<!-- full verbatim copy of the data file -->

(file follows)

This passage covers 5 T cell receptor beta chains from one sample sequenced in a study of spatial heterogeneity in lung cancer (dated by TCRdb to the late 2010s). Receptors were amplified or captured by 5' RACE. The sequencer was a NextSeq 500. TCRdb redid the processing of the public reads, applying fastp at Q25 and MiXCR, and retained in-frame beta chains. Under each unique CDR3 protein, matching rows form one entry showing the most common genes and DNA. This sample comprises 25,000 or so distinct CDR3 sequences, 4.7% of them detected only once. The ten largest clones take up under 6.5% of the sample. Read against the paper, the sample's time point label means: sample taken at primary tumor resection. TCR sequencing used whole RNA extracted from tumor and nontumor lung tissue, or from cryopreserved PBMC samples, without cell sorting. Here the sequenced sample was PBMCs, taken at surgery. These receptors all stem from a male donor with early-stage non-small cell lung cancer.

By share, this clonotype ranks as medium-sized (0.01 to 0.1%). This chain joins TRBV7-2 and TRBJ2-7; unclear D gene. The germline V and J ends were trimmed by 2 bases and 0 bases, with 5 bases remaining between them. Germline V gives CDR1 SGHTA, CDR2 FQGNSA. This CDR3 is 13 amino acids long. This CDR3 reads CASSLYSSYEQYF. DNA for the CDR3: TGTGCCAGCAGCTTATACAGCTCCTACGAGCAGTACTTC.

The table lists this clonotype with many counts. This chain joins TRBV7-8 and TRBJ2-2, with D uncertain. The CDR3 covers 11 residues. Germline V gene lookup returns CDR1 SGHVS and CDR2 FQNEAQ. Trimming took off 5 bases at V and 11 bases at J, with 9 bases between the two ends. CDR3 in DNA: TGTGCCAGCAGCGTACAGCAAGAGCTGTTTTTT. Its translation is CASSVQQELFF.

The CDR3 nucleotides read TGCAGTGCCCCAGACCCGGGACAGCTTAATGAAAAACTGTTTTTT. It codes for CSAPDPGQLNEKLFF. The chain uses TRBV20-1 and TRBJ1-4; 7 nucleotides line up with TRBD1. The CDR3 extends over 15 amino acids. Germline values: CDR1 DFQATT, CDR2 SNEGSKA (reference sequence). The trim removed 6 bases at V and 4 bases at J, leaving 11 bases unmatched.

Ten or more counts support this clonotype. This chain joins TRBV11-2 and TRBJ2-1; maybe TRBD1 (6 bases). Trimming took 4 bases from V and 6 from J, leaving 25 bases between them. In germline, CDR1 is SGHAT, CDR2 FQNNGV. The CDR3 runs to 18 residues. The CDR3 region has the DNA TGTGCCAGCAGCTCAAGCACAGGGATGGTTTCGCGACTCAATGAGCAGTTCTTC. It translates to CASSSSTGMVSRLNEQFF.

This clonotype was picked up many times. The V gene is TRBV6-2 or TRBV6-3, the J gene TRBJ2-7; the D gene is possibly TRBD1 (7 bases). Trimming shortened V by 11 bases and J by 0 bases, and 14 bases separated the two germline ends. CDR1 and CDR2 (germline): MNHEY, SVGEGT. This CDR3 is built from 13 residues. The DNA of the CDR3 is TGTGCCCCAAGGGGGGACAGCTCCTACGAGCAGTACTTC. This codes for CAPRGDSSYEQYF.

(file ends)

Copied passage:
This passage covers 5 T cell receptor beta chains from one sample sequenced in a study of spatial heterogeneity in lung cancer (dated by TCRdb to the late 2010s). Receptors were amplified or captured by 5' RACE. The sequencer was a NextSeq 500. TCRdb redid the processing of the public reads, applying fastp at Q25 and MiXCR, and retained in-frame beta chains. Under each unique CDR3 protein, matching rows form one entry showing the most common genes and DNA. This sample comprises 25,000 or so distinct CDR3 sequences, 4.7% of them detected only once. The ten largest clones take up under 6.5% of the sample. Read against the paper, the sample's time point label means: sample taken at primary tumor resection. TCR sequencing used whole RNA extracted from tumor and nontumor lung tissue, or from cryopreserved PBMC samples, without cell sorting. Here the sequenced sample was PBMCs, taken at surgery. These receptors all stem from a male donor with early-stage non-small cell lung cancer.

By share, this clonotype ranks as medium-sized (0.01 to 0.1%). This chain joins TRBV7-2 and TRBJ2-7; unclear D gene. The germline V and J ends were trimmed by 2 bases and 0 bases, with 5 bases remaining between them. Germline V gives CDR1 SGHTA, CDR2 FQGNSA. This CDR3 is 13 amino acids long. This CDR3 reads CASSLYSSYEQYF. DNA for the CDR3: TGTGCCAGCAGCTTATACAGCTCCTACGAGCAGTACTTC.

The table lists this clonotype with many counts. This chain joins TRBV7-8 and TRBJ2-2, with D uncertain. The CDR3 covers 11 residues. Germline V gene lookup returns CDR1 SGHVS and CDR2 FQNEAQ. Trimming took off 5 bases at V and 11 bases at J, with 9 bases between the two ends. CDR3 in DNA: TGTGCCAGCAGCGTACAGCAAGAGCTGTTTTTT. Its translation is CASSVQQELFF.

The CDR3 nucleotides read TGCAGTGCCCCAGACCCGGGACAGCTTAATGAAAAACTGTTTTTT. It codes for CSAPDPGQLNEKLFF. The chain uses TRBV20-1 and TRBJ1-4; 7 nucleotides line up with TRBD1. The CDR3 extends over 15 amino acids. Germline values: CDR1 DFQATT, CDR2 SNEGSKA (reference sequence). The trim removed 6 bases at V and 4 bases at J, leaving 11 bases unmatched.

Ten or more counts support this clonotype. This chain joins TRBV11-2 and TRBJ2-1; maybe TRBD1 (6 bases). Trimming took 4 bases from V and 6 from J, leaving 25 bases between them. In germline, CDR1 is SGHAT, CDR2 FQNNGV. The CDR3 runs to 18 residues. The CDR3 region has the DNA TGTGCCAGCAGCTCAAGCACAGGGATGGTTTCGCGACTCAATGAGCAGTTCTTC. It translates to CASSSSTGMVSRLNEQFF.

This clonotype was picked up many times. The V gene is TRBV6-2 or TRBV6-3, the J gene TRBJ2-7; the D gene is possibly TRBD1 (7 bases). Trimming shortened V by 11 bases and J by 0 bases, and 14 bases separated the two germline ends. CDR1 and CDR2 (germline): MNHEY, SVGEGT. This CDR3 is built from 13 residues. The DNA of the CDR3 is TGTGCCCCAAGGGGGGACAGCTCCTACGAGCAGTACTTC. This codes for CAPRGDSSYEQYF.